By Arno Maierbrugger/Gulf Times Correspondent/Bangkok
Australia, a country of just 23mn people of which around 2% are Muslim, is seen as having strong potential to jump upon the bandwagon of Islamic finance, with a number of Muslim-led financial firms expanding in the market and sukuk becoming an increasingly popular option for long-term financing.
Over the past few years, despite the small Muslim population base in Australia, an impressive number of Shariah-compliant financial service providers have been launched in the country, highlighting the fact that Islamic finance products can be useful to anyone, not just Muslims. This has also to do with Australia’s strong asset-backed economy with its most important pillars being infrastructure, agriculture and mining.
The country also aspires to become a financial hub for Asia-Pacific, and thus needs to open up to any segment of the financial industry that a customer in the region would be looking for, particularly from population-rich nearby countries such as Indonesia and Malaysia, and for Middle Easterners.
Among the dominant financial service firms in Australia that offer Shariah-compliant services such as Islamic home finance, car loans and insurance, as well as halal investments are Crescent Wealth, an Islamic fund manager that last year exceeded $100mn in assets under management and helped create the ASX Islamic index encompassing more than 140 firms listed at the Australian Stock Exchange (ASX) that represent 55% of the ASX’s overall market capitalisation, as well as MCCA Limited, one of the longest established Islamic finance firms focusing on real estate, vehicle leasing and wealth management.
Others are Islamic home financing specialist Amanah Islamic Finance, which has its own board of Shariah scholars, Islamic Cooperative Finance Australia, specialising on home and vehicle finance and on fund investments, home financing specialist Iskan Finance, fully-fledged Islamic banking institutions such as Arab Bank Australia, as well as the Islamic window of Westpac Bank, in addition to industry associations such as the Australian Center for Islamic Finance and a number of law firms and consultancies specialized on Shariah-compliant financial services.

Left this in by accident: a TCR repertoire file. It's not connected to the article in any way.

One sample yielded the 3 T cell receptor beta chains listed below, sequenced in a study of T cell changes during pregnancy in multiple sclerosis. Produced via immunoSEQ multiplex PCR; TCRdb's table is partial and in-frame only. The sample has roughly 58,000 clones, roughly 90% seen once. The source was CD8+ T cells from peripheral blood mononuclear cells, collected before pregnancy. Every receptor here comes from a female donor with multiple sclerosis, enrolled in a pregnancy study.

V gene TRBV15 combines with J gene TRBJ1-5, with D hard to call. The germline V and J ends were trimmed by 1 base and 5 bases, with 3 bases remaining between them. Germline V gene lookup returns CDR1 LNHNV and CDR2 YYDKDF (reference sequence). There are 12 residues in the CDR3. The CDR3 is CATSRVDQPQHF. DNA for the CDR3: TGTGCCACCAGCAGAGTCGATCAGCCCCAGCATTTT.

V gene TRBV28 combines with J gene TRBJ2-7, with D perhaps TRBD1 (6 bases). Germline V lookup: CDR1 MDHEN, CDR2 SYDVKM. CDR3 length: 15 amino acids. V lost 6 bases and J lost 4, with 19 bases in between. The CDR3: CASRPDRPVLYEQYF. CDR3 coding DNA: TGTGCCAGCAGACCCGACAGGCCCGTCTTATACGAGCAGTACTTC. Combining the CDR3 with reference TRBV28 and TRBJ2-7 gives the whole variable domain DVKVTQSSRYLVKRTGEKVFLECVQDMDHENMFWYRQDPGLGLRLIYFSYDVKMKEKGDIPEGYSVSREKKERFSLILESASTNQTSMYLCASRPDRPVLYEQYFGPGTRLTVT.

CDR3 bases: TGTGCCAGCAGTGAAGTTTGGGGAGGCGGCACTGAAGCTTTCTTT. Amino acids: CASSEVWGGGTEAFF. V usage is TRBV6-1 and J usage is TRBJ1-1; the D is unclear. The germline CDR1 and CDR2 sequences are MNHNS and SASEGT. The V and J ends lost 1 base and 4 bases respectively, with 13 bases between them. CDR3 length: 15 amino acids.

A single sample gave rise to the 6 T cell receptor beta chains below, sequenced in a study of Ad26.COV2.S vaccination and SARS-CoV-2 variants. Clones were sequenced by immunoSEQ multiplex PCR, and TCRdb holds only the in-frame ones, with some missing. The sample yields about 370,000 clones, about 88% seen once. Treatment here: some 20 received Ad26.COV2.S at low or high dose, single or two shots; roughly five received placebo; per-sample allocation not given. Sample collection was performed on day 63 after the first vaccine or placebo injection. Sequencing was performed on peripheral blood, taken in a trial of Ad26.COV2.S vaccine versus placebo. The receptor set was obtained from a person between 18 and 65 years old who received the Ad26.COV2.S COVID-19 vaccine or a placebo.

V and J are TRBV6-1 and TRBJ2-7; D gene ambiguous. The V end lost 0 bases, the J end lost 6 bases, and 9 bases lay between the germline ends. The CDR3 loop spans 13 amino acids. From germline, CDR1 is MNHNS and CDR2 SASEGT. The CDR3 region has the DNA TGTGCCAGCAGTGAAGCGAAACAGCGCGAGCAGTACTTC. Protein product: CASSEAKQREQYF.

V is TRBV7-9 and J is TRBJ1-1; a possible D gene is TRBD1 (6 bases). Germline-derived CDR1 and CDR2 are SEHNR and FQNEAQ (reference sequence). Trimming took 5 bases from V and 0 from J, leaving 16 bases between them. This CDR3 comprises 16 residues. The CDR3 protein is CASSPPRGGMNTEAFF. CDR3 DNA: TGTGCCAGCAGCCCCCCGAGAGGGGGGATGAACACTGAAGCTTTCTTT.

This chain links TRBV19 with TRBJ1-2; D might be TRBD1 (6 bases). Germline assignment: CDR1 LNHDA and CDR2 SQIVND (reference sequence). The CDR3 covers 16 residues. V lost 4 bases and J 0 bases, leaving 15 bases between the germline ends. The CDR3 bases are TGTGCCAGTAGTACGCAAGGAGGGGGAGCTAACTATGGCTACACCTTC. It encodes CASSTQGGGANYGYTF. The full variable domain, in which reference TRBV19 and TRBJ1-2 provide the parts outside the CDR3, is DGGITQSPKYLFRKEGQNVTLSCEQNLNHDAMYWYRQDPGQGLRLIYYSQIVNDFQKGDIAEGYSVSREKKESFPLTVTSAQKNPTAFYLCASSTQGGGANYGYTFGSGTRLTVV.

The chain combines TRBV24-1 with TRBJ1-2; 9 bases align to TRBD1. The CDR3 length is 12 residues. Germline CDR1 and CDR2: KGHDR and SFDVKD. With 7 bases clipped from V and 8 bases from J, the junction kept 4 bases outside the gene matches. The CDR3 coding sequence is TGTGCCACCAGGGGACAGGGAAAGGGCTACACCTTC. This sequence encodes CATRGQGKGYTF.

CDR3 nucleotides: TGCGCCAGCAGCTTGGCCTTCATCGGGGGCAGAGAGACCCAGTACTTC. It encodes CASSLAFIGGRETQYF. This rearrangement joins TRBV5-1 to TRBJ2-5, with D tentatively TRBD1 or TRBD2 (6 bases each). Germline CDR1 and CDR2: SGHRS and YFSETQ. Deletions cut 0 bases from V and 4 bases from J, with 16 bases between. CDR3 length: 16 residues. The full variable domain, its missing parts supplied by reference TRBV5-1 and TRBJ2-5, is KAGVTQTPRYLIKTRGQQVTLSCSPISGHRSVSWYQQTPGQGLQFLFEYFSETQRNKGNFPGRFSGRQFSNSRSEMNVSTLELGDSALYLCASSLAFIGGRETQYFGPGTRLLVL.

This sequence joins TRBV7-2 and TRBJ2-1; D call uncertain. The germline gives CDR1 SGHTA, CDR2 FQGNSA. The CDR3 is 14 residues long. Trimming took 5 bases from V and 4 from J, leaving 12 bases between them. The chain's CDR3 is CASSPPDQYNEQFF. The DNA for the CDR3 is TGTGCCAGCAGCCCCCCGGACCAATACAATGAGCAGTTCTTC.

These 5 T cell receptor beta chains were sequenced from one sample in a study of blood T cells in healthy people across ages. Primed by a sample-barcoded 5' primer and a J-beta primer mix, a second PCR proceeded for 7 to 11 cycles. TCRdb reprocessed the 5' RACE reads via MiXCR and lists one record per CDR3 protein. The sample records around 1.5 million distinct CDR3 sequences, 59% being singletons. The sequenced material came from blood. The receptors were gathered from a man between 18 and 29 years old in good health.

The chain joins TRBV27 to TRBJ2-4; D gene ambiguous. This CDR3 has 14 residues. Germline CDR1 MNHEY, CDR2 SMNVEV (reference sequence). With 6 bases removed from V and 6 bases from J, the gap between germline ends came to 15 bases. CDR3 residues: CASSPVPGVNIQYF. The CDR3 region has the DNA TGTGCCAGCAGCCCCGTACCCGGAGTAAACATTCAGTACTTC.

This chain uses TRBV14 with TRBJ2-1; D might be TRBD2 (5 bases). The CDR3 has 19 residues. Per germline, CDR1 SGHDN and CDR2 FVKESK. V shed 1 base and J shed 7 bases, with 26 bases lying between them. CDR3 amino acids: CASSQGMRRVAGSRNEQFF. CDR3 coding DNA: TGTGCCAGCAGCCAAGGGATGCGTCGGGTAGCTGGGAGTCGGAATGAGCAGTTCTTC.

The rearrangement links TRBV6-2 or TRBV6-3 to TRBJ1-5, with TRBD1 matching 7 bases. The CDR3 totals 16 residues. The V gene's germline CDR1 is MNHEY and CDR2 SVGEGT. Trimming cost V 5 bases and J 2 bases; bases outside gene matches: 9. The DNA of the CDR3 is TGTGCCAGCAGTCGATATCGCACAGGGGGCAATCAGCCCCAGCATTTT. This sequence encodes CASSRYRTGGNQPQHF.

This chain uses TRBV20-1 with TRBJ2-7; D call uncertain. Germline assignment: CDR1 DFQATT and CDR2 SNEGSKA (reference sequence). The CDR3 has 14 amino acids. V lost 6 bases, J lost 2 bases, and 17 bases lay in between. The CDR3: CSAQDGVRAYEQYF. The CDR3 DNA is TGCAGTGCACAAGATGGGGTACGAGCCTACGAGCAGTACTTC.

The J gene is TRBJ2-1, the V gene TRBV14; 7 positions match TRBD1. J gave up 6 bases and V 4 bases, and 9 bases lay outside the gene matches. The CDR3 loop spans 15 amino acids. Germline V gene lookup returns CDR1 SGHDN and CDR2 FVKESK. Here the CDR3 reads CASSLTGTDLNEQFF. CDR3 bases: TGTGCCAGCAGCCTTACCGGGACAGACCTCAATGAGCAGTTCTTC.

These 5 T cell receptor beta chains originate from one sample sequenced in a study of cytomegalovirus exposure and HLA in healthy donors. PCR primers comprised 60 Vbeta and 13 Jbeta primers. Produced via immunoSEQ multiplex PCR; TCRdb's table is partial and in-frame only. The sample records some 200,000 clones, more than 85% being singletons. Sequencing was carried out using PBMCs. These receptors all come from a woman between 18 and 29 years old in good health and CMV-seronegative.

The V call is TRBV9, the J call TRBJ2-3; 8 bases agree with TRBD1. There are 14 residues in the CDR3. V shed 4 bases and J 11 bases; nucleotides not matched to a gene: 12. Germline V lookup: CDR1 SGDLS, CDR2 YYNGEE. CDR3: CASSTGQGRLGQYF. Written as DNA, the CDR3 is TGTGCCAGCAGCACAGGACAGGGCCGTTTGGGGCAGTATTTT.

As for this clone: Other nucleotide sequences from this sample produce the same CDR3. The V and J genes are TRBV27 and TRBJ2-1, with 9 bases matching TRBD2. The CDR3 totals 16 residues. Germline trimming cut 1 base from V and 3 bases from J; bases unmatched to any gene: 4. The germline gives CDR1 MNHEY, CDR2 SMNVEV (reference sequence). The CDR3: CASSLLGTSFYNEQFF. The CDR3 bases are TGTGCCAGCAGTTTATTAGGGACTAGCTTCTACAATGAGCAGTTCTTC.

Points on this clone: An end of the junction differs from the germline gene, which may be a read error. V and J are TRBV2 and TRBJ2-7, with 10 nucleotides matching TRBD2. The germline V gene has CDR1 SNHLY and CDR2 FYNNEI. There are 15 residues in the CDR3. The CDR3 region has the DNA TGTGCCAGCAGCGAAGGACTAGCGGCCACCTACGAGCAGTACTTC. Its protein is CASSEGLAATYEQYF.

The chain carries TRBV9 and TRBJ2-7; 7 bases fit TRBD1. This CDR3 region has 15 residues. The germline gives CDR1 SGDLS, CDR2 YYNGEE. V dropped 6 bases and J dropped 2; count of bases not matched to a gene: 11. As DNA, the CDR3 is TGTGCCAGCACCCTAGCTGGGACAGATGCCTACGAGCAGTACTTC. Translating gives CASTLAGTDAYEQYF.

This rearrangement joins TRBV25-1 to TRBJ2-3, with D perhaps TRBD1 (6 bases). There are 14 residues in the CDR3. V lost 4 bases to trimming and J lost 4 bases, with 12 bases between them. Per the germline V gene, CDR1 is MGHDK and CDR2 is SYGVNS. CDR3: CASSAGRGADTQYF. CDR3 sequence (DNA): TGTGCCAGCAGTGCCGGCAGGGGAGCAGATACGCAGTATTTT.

One of the latest entrants in the market was Sydney-based Equitable Financial Solutions (Efsol), specialised in Islamic savings structures, home and car financing and halal investment products. Efsol turned out to become the most expansive Australian Islamic finance firm. In addition to its Sydney headquarters, it has offices in Brisbane, Melbourne, Adelaide and Perth, one overseas office each in Karachi and Singapore (opened in April 2016), and just last week announced it launched a branch in Dubai to open the avenue for Middle Eastern investors for Shariah-compliant investments in Australia.
“We have not seen any competitive Australian Shariah-compliant investment products available in the global market. Efsol is looking to change that”, said John Isaacs, the company’s managing director.
According to Crescent Wealth’s managing director Talal Yassine, Islamic finance in Australia has the potential to double from the 11bn Australian dollars under management in 2013 to A$22bn ($16.5bn) by 2020 owing to a combination of growing domestic demand and foreign capital inflows seeking halal investment opportunities.
Furthermore, Islamic finance is expected to be bolstered significantly in Australia when newly proposed tax changes eventually will come into effect. Currently, uncertainty surrounding the tax treatment of Islamic investments is hampering the development of the market as Islamic investors are technically subject to a multitude of obligations such as capital gains tax, withholding tax, land tax and stamp duty. But a new law proposed in Australia’s 2016-17 budget and expected to become effective July 1, 2018, will eventually remove or at least drastically reduce tax barriers for Islamic investment structures such as asset-backed deferred payment contracts and hire-purchase arrangements.
“We see this budget announcement as having broad implications for stimulating growth in long-term projects in the infrastructure, agriculture and mining sectors, as well as for providing an alternative funding source in the Australian property and development space,” says Matthew Bode, banking and finance adviser at Sydney-headquartered law firm Colin Biggers & Paisley.
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